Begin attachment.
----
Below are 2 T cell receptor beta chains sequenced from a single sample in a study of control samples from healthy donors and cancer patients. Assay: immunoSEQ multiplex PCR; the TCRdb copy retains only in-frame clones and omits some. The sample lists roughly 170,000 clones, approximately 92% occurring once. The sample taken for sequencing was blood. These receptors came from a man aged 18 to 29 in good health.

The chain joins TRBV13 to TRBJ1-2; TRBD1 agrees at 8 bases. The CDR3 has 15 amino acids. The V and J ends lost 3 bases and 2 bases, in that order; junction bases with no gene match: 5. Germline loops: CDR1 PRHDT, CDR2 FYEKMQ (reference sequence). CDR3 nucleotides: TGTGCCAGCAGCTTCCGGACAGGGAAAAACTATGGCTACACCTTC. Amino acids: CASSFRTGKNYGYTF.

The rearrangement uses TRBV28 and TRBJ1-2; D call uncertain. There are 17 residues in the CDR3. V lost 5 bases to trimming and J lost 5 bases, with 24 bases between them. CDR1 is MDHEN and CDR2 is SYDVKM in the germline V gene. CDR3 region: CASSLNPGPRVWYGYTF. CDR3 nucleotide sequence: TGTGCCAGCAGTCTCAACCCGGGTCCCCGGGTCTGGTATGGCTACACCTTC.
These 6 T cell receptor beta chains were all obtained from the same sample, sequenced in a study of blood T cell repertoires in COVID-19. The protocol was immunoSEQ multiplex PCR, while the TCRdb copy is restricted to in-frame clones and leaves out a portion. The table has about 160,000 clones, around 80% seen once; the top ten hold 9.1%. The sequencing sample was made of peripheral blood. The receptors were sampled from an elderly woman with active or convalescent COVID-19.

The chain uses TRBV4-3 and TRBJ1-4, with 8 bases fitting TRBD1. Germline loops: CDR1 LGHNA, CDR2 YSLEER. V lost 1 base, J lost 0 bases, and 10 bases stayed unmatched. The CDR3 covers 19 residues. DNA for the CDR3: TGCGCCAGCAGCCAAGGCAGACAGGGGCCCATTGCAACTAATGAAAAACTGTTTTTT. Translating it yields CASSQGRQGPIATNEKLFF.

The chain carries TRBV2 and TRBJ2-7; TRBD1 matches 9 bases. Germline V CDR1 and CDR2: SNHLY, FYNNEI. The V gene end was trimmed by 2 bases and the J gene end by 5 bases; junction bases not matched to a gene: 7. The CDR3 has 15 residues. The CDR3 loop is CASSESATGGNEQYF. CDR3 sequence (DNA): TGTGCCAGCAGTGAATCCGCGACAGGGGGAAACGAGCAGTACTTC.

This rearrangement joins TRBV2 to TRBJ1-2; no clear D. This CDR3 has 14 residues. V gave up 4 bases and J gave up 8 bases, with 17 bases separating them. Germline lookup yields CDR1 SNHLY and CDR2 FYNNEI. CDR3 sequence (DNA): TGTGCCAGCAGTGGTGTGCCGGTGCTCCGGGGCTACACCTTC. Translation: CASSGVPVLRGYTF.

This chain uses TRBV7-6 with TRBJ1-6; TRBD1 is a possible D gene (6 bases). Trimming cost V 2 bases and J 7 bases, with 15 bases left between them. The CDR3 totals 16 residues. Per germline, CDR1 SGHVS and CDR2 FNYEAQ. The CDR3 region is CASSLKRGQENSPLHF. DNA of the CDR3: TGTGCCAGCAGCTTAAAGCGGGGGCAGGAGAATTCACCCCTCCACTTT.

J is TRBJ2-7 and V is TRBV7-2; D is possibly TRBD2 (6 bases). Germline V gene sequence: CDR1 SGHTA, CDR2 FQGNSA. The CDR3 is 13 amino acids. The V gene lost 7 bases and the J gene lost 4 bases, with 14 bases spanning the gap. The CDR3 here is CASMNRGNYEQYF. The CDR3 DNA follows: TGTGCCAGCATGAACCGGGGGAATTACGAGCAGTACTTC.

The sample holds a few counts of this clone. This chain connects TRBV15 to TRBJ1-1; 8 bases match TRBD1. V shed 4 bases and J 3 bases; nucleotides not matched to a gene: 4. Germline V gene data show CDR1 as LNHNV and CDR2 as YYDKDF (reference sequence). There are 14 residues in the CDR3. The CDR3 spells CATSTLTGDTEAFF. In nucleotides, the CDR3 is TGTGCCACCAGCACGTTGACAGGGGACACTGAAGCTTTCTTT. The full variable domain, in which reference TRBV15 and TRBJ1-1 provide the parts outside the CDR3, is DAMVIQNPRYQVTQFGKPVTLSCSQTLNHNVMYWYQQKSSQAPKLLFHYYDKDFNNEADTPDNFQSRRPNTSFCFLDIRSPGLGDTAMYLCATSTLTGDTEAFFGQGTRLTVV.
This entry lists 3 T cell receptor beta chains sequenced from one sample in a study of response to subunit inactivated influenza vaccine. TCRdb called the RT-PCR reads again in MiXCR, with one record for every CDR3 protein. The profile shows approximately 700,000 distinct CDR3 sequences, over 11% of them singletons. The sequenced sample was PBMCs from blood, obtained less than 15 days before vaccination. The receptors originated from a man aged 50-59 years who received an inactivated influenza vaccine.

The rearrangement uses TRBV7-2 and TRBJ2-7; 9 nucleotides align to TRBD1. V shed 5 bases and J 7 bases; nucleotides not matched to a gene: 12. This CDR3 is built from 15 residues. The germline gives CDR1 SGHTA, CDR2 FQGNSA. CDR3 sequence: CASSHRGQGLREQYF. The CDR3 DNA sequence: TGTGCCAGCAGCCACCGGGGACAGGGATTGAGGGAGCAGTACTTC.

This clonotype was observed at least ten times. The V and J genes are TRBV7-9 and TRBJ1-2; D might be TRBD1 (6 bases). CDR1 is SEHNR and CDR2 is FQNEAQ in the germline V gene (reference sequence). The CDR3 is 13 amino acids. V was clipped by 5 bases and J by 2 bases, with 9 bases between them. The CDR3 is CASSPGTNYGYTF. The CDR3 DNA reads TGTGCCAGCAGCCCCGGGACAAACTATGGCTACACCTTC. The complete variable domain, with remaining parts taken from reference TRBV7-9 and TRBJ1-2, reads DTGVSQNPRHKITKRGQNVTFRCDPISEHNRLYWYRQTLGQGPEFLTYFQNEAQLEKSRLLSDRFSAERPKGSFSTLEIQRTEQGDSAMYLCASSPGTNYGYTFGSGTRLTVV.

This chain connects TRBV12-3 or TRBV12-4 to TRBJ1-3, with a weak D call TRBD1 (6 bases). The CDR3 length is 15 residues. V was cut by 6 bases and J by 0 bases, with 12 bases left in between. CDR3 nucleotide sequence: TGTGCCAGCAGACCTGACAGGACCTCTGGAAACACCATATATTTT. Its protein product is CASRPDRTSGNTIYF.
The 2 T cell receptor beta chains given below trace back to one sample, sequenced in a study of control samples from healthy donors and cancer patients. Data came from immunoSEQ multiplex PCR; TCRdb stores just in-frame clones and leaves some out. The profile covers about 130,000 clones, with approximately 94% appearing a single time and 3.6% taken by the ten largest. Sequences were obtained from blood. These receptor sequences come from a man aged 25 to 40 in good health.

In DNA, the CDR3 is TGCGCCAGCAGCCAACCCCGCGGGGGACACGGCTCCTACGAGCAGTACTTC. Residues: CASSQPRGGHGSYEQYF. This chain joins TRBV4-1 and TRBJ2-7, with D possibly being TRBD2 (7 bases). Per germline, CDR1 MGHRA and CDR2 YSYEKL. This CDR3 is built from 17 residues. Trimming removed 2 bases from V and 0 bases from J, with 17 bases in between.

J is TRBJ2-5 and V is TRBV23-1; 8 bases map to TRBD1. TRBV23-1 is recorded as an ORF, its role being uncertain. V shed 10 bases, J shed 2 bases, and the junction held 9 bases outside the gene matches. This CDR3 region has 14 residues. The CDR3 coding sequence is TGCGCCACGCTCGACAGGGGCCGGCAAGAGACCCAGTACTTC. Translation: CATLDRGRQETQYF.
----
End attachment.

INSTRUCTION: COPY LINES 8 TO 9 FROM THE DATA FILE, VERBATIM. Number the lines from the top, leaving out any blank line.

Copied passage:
This chain uses TRBV7-6 with TRBJ1-6; TRBD1 is a possible D gene (6 bases). Trimming cost V 2 bases and J 7 bases, with 15 bases left between them. The CDR3 totals 16 residues. Per germline, CDR1 SGHVS and CDR2 FNYEAQ. The CDR3 region is CASSLKRGQENSPLHF. DNA of the CDR3: TGTGCCAGCAGCTTAAAGCGGGGGCAGGAGAATTCACCCCTCCACTTT.

J is TRBJ2-7 and V is TRBV7-2; D is possibly TRBD2 (6 bases). Germline V gene sequence: CDR1 SGHTA, CDR2 FQGNSA. The CDR3 is 13 amino acids. The V gene lost 7 bases and the J gene lost 4 bases, with 14 bases spanning the gap. The CDR3 here is CASMNRGNYEQYF. The CDR3 DNA follows: TGTGCCAGCATGAACCGGGGGAATTACGAGCAGTACTTC.